Scripture: Lectionary 107: Wisdom 12:13.16-19. Psalm 86:5-6.9-10.15-16.
Romans 8:26-27. Matthew 13:24-33
Lord, you give us good ground for planting the little seeds of hope into
our hearts that we may become the harvest of the Church. We pray that we
may realize that the kingdom of heaven is within us and that it is greater
than the Church leading ultimately to our being within your presence and
that of all the holy ones who have gone before us and are sons and
daughters shining like the sun before your heavenly throne. We thank you
for your Son, Jesus, who helps us to deepen our growth like the seeds of
wheat, mustard, and like the leaven the woman used in baking her bread.
This is the grace we ask for on this Sunday.
Jesus, your three teachings done in the parables are the same. They only
confirm the message you are giving us as we celebrate your Presence in Word
and Sacrament. By receiving your word as a seed we are able to fulfill the
purpose for which that seed was sown. We pray with you, “May the Father in
Heaven bring us into his kingdom, and may his will be done.”
St. Matthew gives us these parables but he is not entirely alone in handing
them on to us. His first parable about the wheat and the weeds (tares) is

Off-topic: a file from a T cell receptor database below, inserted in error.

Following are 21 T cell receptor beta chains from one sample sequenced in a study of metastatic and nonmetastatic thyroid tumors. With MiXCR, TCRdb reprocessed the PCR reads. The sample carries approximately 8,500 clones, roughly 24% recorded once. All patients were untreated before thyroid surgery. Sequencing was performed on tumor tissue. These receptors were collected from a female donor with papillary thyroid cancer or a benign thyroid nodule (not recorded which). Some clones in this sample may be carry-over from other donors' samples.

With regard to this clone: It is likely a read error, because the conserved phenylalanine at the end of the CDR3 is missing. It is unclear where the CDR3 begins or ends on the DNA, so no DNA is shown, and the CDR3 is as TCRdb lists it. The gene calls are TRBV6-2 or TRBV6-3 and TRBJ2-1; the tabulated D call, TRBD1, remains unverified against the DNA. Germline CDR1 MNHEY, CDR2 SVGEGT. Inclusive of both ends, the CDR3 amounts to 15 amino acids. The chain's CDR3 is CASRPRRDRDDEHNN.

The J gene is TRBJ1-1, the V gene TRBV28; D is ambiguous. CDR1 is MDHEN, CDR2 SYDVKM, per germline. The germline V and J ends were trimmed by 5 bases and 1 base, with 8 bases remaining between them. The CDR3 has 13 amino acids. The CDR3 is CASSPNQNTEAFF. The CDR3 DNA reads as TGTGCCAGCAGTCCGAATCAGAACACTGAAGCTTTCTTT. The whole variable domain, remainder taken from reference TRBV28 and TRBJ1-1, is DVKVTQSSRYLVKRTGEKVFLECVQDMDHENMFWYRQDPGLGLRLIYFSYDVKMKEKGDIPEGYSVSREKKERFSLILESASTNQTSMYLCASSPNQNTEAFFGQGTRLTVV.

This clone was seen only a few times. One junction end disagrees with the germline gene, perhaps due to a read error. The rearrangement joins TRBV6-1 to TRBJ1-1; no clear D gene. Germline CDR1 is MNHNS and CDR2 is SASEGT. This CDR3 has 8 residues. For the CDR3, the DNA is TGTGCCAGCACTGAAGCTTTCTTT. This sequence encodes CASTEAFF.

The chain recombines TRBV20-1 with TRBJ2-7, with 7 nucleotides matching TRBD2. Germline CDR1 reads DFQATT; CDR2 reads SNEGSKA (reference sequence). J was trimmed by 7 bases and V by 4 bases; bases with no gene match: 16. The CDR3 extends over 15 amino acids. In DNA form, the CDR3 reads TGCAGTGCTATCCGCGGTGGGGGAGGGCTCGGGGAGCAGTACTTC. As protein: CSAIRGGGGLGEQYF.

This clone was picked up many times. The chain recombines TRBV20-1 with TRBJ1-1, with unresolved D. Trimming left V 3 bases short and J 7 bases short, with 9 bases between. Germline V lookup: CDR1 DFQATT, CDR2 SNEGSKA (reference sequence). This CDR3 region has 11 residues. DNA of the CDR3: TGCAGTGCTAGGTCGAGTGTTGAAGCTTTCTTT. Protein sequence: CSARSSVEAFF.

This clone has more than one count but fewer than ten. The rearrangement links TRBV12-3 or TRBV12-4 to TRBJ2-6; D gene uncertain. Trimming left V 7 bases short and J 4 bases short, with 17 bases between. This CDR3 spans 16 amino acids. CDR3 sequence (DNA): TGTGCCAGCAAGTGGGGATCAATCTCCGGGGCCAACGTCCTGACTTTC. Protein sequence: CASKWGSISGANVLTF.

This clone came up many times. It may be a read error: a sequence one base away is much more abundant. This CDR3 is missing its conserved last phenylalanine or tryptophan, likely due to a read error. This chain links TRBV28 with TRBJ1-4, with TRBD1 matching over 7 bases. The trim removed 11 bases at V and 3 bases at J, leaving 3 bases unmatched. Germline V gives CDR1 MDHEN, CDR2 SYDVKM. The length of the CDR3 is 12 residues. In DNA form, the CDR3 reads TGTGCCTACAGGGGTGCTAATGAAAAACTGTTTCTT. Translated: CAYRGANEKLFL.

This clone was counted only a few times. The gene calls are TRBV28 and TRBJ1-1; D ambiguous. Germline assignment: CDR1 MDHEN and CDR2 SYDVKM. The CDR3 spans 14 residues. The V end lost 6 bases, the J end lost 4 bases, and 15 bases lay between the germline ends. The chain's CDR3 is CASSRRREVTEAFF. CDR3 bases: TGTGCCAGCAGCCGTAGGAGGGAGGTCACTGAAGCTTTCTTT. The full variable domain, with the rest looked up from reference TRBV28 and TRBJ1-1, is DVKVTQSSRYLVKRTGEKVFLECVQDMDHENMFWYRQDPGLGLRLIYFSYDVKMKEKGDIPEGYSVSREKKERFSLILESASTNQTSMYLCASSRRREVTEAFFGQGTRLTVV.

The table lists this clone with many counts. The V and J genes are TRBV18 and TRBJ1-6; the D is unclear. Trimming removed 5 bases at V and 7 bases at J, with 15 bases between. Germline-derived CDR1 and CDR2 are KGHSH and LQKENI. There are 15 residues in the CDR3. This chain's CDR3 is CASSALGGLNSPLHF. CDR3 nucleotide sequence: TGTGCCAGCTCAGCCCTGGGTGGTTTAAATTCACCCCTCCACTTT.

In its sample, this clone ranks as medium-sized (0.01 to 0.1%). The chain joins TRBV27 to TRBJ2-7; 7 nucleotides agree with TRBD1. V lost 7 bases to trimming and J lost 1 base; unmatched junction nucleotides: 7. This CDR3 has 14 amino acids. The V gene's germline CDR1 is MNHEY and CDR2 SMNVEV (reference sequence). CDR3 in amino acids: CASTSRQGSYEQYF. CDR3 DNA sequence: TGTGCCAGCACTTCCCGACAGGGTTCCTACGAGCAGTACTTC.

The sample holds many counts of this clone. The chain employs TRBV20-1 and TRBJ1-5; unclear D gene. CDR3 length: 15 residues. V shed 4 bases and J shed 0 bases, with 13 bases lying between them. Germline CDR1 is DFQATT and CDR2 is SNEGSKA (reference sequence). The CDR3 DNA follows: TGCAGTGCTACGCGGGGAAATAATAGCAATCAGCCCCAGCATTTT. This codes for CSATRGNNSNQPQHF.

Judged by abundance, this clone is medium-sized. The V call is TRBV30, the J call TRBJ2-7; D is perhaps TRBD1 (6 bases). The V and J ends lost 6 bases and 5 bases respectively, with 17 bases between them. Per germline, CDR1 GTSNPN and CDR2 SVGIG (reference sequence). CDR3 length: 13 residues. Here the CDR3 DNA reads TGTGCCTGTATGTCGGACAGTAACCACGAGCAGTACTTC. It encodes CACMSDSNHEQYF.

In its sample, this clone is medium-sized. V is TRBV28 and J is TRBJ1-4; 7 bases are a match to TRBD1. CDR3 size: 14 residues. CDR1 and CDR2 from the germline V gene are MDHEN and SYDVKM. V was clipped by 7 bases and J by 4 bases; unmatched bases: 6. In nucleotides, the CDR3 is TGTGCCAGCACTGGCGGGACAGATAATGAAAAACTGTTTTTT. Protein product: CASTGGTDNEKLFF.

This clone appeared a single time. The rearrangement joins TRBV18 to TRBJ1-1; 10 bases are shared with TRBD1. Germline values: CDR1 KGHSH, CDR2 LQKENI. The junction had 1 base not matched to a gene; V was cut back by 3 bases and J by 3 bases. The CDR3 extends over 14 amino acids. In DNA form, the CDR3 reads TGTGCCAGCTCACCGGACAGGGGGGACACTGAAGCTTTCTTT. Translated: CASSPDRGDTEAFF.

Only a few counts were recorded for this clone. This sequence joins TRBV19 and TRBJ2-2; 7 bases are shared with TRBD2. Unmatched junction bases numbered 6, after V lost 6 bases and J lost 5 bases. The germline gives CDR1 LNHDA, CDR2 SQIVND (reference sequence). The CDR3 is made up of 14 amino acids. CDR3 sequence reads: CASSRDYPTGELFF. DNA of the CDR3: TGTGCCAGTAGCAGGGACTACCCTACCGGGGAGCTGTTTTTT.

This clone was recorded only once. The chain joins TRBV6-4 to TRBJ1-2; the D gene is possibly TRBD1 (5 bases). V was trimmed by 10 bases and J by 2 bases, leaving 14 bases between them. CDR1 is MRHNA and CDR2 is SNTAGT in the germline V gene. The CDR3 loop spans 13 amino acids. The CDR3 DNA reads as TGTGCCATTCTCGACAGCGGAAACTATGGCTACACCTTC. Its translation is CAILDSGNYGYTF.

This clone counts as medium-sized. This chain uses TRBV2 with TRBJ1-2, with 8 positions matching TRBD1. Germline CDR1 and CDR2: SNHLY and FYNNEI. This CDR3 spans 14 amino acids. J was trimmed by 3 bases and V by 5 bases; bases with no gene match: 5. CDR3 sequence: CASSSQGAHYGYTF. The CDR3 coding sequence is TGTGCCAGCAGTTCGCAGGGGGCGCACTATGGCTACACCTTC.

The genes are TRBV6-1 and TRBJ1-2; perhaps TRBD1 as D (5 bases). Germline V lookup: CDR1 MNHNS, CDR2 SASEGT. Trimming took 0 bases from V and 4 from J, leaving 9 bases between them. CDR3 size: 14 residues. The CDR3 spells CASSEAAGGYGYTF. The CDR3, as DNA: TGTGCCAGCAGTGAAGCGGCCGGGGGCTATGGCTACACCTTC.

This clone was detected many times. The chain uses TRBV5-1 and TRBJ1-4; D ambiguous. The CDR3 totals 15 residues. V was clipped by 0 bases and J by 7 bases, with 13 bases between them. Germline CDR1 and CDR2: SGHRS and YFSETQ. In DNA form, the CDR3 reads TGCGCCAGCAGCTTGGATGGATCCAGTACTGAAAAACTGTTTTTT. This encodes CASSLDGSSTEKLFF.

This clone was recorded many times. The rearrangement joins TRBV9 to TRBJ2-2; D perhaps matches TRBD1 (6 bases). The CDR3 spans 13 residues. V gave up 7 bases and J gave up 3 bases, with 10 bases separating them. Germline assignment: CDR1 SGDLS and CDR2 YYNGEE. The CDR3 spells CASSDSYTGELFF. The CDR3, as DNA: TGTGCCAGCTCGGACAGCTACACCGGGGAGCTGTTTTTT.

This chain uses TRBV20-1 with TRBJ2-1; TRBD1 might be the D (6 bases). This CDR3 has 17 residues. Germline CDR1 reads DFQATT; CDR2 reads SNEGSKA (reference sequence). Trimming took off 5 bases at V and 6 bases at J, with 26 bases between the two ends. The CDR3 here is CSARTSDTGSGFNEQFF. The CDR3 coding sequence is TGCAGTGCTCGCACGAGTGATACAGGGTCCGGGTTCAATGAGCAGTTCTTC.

special to him; the second parable about the mustard seed he shares with
Luke and Mark. The third parable he has in common with Luke probably
because both drew from a common oral tradition and source (Q Source).
By hearing the message three times we are liable to grasp its meaning and
even deepen our understanding of your use of the symbolic yet real gift of
a seed. Matthew develops the teaching through uniting the parable in our
passage for today and walks us through the important message each parable
has. Though it is the same lesson we are led by the different examples to
assimilate it better and to make it a part of our life that is already in
possession of the seed of life for the “kingdom of heaven (or kingdom of
God) is within us. Jesus is the perfect teacher in Matthew who accomplishes
through these parables what he wants us to learn. “Repetitio est Mater
Lectionis” or by going over the same lesson three times we become masters
ourselves of the lesson that we now can teach to children and to others.
As the members of the Church we are to be the good wheat, the mustard seed,
and the leaven. These different seeds have been sown in our hearts
(perhaps similar to faith, hope, and love received at Baptism). We then
realize that the kingdom of God is already happening within us and within
the whole of the Church. We become the abundant harvest of wheat, the
Church as the all embracing mustard “tree” and finally the mysterious
quality of leaven in bread.
We may unite these thoughts to one of the earliest reflections on the
Eucharist found in the Teaching of the Twelve or the Didache (Teaching) of
the Apostles: “As this broken bread was scattered on the mountains, but
brought together was made one, so gather your Church from the ends of the
earth into your kingdom. For yours is the glory and the power through Jesus
Christ forever.” Amen.